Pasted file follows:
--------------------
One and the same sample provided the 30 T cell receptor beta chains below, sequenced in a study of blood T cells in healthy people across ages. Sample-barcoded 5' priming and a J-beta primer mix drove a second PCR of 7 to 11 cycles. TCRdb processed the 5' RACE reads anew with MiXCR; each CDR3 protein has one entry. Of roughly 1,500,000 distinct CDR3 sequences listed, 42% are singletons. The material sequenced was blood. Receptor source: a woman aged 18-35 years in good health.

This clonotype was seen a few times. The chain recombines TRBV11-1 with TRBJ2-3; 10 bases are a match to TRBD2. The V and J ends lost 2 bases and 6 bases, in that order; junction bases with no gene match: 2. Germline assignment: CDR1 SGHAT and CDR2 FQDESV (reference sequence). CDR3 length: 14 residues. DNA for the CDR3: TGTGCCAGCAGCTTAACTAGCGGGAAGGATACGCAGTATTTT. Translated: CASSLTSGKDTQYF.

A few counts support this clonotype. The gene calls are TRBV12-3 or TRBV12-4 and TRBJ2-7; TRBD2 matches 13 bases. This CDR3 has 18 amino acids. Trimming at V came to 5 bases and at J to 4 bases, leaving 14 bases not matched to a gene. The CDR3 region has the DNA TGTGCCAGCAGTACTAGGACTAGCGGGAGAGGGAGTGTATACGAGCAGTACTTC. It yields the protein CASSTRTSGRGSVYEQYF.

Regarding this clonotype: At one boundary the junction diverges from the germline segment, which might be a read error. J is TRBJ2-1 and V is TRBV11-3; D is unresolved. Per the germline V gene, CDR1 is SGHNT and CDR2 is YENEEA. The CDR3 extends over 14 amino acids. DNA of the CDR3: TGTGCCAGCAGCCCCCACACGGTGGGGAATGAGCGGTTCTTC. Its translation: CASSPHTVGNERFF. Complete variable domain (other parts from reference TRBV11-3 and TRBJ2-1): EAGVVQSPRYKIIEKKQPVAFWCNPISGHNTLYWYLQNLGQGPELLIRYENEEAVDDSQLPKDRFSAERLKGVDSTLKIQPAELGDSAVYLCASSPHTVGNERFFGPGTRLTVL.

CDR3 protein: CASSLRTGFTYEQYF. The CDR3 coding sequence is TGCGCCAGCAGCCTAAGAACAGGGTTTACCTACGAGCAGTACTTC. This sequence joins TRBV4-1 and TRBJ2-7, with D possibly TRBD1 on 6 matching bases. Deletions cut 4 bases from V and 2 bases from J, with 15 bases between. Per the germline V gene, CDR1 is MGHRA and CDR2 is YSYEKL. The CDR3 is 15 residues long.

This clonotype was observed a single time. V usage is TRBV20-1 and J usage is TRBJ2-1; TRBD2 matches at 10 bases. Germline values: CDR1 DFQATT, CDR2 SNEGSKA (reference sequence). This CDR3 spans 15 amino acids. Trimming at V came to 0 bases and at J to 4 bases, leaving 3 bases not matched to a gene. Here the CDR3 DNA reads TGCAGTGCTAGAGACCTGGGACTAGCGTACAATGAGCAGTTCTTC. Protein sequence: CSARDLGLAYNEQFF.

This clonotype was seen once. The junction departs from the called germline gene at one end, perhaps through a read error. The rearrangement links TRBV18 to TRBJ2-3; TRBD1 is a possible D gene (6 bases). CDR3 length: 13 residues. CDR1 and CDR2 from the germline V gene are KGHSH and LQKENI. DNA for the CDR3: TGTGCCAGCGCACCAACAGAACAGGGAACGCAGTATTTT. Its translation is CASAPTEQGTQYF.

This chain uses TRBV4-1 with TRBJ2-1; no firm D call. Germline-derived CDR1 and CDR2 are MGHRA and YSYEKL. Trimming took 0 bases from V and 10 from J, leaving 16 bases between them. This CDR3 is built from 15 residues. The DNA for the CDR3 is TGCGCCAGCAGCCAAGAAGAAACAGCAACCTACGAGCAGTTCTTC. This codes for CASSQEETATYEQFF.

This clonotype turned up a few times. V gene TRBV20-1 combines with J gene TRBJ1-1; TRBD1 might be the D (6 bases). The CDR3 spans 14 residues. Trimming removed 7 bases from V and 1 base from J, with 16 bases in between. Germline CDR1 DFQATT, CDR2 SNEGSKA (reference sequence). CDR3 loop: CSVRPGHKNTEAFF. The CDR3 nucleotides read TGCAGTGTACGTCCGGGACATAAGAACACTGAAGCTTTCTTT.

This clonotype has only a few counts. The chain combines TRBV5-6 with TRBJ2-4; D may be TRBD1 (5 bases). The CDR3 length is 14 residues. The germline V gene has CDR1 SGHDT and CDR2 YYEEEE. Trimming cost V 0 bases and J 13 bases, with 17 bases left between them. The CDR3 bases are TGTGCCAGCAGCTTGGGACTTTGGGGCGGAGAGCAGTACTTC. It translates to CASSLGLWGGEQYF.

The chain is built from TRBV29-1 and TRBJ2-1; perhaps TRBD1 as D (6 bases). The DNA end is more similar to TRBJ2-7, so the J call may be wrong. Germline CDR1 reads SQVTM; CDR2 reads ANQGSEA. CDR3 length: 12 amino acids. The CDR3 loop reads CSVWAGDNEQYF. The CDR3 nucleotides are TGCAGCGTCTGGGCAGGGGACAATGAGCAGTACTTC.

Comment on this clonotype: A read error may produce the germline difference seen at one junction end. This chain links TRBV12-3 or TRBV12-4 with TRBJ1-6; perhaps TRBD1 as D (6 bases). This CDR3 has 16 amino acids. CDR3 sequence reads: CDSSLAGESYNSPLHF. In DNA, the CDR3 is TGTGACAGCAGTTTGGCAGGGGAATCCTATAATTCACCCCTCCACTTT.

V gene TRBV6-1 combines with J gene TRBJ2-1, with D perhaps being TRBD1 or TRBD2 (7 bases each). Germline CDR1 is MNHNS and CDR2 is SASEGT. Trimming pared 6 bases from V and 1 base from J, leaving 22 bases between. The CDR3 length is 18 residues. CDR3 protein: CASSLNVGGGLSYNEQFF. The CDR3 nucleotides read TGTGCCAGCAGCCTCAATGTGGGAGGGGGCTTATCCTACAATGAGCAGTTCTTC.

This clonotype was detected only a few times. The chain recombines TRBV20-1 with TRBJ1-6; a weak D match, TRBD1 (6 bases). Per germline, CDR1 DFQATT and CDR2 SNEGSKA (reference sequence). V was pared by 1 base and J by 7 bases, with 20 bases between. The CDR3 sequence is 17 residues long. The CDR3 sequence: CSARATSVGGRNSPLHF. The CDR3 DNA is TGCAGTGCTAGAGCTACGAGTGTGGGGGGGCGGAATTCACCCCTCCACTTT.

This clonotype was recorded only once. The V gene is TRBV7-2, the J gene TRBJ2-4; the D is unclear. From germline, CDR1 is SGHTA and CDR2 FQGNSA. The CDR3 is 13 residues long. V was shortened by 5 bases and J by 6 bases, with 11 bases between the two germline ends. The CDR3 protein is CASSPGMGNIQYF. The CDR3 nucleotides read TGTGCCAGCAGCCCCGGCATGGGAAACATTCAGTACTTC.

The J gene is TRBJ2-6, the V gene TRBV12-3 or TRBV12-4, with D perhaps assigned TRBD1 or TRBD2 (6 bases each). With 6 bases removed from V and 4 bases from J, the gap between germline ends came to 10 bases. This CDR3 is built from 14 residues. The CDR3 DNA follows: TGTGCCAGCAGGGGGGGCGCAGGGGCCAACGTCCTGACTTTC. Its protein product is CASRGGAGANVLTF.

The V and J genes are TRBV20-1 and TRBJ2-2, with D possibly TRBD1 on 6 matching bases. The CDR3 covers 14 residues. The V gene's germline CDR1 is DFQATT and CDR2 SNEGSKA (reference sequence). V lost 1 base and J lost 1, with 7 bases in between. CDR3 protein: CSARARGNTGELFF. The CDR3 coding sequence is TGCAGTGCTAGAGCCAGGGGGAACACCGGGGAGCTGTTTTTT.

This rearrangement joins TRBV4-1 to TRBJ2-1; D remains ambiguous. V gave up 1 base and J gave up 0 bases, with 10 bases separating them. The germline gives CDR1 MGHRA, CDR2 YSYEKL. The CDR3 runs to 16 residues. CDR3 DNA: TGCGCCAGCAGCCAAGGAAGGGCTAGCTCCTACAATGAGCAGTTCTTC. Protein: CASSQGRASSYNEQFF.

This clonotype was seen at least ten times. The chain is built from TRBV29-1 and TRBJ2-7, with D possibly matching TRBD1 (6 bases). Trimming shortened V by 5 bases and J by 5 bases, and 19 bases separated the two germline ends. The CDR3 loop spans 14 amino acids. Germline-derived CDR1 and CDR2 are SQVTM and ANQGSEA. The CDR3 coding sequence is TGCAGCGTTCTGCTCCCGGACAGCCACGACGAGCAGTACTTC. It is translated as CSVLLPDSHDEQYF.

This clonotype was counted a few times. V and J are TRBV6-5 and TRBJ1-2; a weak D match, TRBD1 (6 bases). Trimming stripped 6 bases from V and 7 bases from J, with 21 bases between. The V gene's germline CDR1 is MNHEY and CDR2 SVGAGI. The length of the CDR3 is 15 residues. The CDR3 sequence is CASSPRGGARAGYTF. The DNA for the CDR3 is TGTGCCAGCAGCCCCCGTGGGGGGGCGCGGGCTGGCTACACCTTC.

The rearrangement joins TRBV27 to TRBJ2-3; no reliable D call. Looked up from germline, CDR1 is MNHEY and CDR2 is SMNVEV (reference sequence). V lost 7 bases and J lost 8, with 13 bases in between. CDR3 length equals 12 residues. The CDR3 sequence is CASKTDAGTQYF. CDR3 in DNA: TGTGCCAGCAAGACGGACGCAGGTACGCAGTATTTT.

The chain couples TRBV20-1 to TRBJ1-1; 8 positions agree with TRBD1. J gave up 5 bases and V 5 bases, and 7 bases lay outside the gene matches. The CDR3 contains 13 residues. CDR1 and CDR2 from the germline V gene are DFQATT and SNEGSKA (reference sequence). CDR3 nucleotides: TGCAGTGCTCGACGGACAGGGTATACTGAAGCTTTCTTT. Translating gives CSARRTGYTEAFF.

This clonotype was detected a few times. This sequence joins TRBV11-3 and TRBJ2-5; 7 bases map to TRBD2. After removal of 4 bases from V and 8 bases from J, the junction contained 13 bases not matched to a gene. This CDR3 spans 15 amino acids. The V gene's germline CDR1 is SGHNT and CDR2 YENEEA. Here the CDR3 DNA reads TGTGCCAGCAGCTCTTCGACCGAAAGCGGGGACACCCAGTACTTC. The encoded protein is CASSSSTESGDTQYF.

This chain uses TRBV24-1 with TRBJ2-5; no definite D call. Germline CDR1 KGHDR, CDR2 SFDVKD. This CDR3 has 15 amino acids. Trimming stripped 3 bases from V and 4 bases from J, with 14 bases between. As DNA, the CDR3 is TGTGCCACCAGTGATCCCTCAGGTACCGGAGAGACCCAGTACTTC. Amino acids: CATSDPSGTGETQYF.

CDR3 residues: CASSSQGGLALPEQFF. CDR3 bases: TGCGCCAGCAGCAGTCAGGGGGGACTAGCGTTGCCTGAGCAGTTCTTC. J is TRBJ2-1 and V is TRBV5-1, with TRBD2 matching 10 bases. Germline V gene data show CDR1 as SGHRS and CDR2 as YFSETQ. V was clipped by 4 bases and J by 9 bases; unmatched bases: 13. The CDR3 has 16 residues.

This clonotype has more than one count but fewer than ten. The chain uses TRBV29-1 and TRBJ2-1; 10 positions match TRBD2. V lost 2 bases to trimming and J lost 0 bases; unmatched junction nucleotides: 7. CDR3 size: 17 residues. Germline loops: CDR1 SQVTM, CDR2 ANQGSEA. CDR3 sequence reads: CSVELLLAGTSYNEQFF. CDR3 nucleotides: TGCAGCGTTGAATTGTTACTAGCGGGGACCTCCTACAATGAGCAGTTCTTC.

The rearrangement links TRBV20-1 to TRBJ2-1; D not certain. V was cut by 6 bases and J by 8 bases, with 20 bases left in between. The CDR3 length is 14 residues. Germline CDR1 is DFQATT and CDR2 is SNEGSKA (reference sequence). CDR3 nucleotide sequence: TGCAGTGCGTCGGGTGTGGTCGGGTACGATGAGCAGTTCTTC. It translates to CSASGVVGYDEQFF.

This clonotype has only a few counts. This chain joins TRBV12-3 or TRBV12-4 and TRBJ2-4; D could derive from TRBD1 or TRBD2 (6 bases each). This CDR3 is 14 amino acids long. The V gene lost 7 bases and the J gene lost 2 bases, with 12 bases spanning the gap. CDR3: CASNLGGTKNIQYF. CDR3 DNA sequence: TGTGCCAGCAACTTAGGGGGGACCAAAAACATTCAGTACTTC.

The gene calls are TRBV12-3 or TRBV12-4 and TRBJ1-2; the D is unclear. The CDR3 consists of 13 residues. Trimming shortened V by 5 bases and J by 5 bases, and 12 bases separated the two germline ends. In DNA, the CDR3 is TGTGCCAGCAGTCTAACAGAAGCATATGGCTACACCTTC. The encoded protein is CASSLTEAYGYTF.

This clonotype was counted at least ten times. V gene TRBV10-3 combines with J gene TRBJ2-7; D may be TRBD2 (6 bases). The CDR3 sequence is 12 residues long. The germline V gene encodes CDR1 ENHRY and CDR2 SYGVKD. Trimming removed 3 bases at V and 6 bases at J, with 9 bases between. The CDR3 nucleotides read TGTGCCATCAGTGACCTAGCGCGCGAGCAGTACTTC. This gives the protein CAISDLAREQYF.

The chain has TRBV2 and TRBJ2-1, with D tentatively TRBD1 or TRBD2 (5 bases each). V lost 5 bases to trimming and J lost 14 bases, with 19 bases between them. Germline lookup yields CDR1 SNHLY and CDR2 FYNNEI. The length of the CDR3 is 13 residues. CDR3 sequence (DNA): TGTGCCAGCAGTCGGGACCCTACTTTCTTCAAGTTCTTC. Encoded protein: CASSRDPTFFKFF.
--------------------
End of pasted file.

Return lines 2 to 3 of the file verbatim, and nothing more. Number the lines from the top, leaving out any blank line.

This clonotype was seen a few times. The chain recombines TRBV11-1 with TRBJ2-3; 10 bases are a match to TRBD2. The V and J ends lost 2 bases and 6 bases, in that order; junction bases with no gene match: 2. Germline assignment: CDR1 SGHAT and CDR2 FQDESV (reference sequence). CDR3 length: 14 residues. DNA for the CDR3: TGTGCCAGCAGCTTAACTAGCGGGAAGGATACGCAGTATTTT. Translated: CASSLTSGKDTQYF.

A few counts support this clonotype. The gene calls are TRBV12-3 or TRBV12-4 and TRBJ2-7; TRBD2 matches 13 bases. This CDR3 has 18 amino acids. Trimming at V came to 5 bases and at J to 4 bases, leaving 14 bases not matched to a gene. The CDR3 region has the DNA TGTGCCAGCAGTACTAGGACTAGCGGGAGAGGGAGTGTATACGAGCAGTACTTC. It yields the protein CASSTRTSGRGSVYEQYF.